Mitochondrial cytochrome deficiency presenting as a myopathy with hypotonia, external ophthalmoplegia, and lactic acidosis in an infant and as fatal hepatopathy in a second cousin.Ann Neurol. 1983 Oct; 14(4):462-70.AN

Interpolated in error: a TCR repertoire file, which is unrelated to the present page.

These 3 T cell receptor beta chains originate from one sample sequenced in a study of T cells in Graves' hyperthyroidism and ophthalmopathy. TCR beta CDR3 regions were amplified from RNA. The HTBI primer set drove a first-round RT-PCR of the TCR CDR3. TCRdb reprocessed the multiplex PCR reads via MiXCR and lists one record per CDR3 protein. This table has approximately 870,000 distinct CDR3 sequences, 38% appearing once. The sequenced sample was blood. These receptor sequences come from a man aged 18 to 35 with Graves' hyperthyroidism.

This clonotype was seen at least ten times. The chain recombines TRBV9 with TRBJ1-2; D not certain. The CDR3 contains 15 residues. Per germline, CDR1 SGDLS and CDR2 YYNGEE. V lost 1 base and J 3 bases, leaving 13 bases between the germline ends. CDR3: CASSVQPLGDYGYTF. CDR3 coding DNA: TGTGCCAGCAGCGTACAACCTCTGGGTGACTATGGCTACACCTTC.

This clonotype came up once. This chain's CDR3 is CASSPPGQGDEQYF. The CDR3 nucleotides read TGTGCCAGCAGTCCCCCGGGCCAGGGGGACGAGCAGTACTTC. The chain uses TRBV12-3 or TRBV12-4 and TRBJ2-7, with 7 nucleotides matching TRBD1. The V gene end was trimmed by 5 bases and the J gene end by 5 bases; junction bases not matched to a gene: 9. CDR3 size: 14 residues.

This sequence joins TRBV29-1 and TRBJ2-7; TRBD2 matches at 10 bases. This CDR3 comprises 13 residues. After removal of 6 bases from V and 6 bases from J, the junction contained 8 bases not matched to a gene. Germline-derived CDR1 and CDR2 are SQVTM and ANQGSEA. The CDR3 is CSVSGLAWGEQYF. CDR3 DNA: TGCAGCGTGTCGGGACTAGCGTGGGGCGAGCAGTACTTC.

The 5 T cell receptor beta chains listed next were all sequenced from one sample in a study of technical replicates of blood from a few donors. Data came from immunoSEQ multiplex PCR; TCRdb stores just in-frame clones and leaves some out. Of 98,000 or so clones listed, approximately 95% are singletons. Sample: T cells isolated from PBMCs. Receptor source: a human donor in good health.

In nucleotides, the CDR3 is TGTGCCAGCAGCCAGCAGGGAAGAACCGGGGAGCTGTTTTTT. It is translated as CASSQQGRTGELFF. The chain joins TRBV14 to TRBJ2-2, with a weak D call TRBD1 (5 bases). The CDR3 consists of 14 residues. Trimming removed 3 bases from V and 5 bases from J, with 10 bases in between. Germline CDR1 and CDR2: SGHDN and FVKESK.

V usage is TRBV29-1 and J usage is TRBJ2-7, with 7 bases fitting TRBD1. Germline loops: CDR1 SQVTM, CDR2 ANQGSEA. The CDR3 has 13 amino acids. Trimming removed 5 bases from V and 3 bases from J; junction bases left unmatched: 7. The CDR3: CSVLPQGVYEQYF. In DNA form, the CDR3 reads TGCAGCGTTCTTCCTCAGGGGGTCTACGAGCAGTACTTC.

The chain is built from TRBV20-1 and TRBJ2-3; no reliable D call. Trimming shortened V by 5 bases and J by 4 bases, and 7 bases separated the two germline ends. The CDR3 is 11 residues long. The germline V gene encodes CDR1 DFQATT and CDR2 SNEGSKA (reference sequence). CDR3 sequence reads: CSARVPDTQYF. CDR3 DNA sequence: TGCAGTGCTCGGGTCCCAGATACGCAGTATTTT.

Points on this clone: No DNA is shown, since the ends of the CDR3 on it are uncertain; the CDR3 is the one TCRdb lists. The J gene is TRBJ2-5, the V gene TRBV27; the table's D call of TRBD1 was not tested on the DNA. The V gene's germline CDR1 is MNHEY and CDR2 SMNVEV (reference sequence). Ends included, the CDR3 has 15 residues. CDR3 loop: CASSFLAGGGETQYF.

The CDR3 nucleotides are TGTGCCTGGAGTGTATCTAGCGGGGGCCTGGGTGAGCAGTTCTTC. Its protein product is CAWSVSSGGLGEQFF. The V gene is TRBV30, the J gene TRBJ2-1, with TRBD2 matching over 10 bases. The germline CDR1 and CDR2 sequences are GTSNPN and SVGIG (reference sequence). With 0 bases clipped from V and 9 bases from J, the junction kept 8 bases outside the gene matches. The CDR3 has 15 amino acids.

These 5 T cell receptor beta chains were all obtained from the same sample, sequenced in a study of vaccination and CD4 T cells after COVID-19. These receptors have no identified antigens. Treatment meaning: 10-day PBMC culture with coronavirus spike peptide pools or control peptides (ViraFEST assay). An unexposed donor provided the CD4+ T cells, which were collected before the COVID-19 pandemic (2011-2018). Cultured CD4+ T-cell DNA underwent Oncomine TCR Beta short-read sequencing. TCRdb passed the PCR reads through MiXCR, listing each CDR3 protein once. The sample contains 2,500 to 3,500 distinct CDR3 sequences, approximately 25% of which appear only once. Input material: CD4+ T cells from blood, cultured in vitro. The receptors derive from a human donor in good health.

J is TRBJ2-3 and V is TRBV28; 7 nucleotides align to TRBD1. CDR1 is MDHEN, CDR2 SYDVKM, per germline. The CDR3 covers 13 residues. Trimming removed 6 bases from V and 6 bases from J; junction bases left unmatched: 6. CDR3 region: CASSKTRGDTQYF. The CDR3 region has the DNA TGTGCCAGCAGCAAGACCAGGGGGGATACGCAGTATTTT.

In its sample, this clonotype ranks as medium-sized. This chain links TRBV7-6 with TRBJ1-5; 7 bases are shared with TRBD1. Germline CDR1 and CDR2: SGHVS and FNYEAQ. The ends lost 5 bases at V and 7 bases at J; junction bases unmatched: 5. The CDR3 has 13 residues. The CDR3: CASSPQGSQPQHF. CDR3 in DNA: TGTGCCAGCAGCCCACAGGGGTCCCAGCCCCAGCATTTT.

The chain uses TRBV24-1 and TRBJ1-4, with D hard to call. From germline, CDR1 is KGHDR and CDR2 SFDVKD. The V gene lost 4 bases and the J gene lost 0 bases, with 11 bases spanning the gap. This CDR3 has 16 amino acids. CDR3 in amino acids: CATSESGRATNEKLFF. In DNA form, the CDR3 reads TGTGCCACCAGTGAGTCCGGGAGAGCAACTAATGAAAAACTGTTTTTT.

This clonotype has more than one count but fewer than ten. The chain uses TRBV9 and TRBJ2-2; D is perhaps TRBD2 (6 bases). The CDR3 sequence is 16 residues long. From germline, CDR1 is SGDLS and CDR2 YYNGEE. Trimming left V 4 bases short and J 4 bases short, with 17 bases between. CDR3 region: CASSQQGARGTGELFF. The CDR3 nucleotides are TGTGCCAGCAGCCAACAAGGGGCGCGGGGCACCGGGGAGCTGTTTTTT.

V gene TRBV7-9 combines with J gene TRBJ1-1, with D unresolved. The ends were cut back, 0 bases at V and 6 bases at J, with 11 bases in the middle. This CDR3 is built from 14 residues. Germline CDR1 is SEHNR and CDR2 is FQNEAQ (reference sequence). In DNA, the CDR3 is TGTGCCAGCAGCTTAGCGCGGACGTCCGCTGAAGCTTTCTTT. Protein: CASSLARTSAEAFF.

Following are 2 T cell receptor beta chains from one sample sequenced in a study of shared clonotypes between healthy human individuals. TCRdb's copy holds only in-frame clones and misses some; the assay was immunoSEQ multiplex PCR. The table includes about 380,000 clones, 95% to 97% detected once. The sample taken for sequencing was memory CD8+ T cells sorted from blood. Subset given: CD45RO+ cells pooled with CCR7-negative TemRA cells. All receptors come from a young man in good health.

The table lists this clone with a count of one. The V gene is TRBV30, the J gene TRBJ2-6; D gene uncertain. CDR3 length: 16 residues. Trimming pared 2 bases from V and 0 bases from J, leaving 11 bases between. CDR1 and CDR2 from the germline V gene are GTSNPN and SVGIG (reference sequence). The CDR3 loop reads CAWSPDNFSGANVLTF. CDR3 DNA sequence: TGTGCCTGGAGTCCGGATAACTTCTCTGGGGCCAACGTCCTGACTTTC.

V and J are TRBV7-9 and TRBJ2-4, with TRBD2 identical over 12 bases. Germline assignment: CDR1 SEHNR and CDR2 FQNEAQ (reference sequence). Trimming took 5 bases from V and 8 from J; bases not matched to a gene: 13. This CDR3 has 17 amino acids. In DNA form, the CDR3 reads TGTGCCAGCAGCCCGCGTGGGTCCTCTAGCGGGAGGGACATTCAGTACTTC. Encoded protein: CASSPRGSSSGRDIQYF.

Fatal infantile mitochondrial myopathy with lactic acidosis, morphologically abnormal mitochondria, deficient cytochromes aa3 and b, and a Fanconi-like aminoaciduria has been described. We report two infants, second cousins, with a similar fatal mitochondrial disorder, the cytochrome deficiency limited to skeletal muscle in one child and to liver in the other. The first child at 3 months of age had weight loss, hypotonia, external ophthalmoplegia, and a severe lactic acidosis with a high lactate/pyruvate ratio. Electron microscopy of muscle showed marked proliferation of enlarged mitochondria, many containing concentric rings of cristae. In skeletal muscle mitochondria, cytochromes aa3 and b were not detectable but cytochrome cc was found to be normal by spectroscopy. Cytochrome c oxidase activity was less than 1% of normal. Mitochondria from kidney, liver, heart, lung, and brain examined postmortem had normal cytochromes and preserved cytochrome c oxidase activity. The second cousin at 5 months of age had weight loss and hepatomegaly but no systemic lactic acidosis. Liver biopsy showed hepatocytes packed with enlarged mitochondria. The liver mitochondria showed deficient cytochromes aa3 and b postmortem, and cytochrome c oxidase activity was less than 10% of normal. Kidney mitochondria had normal cytochromes. Muscles was not studied. The mitochondrial abnormality in the two cousins presumably is related. Unexplained are the mode of genetic transmission or environmental exposure and the apparent involvement of a single different organ in each child.